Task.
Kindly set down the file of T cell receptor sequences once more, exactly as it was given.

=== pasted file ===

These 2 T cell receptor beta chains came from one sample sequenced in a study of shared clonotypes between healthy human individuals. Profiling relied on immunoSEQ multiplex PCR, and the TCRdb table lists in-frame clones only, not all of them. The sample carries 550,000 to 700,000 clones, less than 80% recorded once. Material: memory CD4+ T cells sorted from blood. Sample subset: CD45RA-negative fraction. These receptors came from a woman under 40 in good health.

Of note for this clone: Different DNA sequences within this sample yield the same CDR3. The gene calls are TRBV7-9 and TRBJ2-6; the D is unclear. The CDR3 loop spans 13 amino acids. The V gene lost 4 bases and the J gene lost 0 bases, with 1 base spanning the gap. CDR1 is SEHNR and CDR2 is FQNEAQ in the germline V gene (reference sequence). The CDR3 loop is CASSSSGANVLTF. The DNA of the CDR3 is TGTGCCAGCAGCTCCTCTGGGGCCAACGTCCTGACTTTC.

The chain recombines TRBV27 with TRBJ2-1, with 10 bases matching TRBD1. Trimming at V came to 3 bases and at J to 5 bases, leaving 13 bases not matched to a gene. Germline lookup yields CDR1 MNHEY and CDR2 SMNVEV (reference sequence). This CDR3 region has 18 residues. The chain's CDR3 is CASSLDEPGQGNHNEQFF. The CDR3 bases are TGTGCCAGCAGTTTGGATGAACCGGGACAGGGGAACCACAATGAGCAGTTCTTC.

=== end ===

These 2 T cell receptor beta chains came from one sample sequenced in a study of shared clonotypes between healthy human individuals. Profiling relied on immunoSEQ multiplex PCR, and the TCRdb table lists in-frame clones only, not all of them. The sample carries 550,000 to 700,000 clones, less than 80% recorded once. Material: memory CD4+ T cells sorted from blood. Sample subset: CD45RA-negative fraction. These receptors came from a woman under 40 in good health.

Of note for this clone: Different DNA sequences within this sample yield the same CDR3. The gene calls are TRBV7-9 and TRBJ2-6; the D is unclear. The CDR3 loop spans 13 amino acids. The V gene lost 4 bases and the J gene lost 0 bases, with 1 base spanning the gap. CDR1 is SEHNR and CDR2 is FQNEAQ in the germline V gene (reference sequence). The CDR3 loop is CASSSSGANVLTF. The DNA of the CDR3 is TGTGCCAGCAGCTCCTCTGGGGCCAACGTCCTGACTTTC.

The chain recombines TRBV27 with TRBJ2-1, with 10 bases matching TRBD1. Trimming at V came to 3 bases and at J to 5 bases, leaving 13 bases not matched to a gene. Germline lookup yields CDR1 MNHEY and CDR2 SMNVEV (reference sequence). This CDR3 region has 18 residues. The chain's CDR3 is CASSLDEPGQGNHNEQFF. The CDR3 bases are TGTGCCAGCAGTTTGGATGAACCGGGACAGGGGAACCACAATGAGCAGTTCTTC.